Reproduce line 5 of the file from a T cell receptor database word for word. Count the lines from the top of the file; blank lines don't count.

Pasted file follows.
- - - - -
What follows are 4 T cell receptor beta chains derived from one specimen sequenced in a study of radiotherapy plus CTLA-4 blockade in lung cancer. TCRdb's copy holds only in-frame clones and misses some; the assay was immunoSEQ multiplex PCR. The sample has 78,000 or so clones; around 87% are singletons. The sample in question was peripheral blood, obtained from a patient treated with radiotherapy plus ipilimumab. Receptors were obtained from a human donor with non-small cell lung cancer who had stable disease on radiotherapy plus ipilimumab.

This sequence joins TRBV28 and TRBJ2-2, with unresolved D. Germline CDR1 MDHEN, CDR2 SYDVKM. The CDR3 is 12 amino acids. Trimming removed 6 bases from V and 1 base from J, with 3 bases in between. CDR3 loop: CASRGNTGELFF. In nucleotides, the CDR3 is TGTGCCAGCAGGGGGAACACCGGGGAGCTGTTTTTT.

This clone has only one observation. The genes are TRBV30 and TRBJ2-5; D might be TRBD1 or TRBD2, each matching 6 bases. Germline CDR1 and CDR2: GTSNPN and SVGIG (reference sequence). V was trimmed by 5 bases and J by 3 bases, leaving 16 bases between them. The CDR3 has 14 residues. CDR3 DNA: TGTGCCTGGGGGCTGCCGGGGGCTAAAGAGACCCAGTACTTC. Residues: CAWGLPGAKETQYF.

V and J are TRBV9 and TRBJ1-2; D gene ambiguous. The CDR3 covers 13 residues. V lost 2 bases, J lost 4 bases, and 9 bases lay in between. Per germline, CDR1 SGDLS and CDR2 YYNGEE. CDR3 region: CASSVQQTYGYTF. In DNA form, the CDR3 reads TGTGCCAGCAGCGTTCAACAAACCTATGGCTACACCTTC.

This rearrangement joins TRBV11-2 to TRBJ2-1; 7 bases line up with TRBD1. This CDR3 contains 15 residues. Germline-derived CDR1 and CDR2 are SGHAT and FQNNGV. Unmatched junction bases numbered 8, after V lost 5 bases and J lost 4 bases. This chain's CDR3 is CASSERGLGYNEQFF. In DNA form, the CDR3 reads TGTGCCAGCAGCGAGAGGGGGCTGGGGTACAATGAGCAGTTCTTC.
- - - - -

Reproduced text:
This rearrangement joins TRBV11-2 to TRBJ2-1; 7 bases line up with TRBD1. This CDR3 contains 15 residues. Germline-derived CDR1 and CDR2 are SGHAT and FQNNGV. Unmatched junction bases numbered 8, after V lost 5 bases and J lost 4 bases. This chain's CDR3 is CASSERGLGYNEQFF. In DNA form, the CDR3 reads TGTGCCAGCAGCGAGAGGGGGCTGGGGTACAATGAGCAGTTCTTC.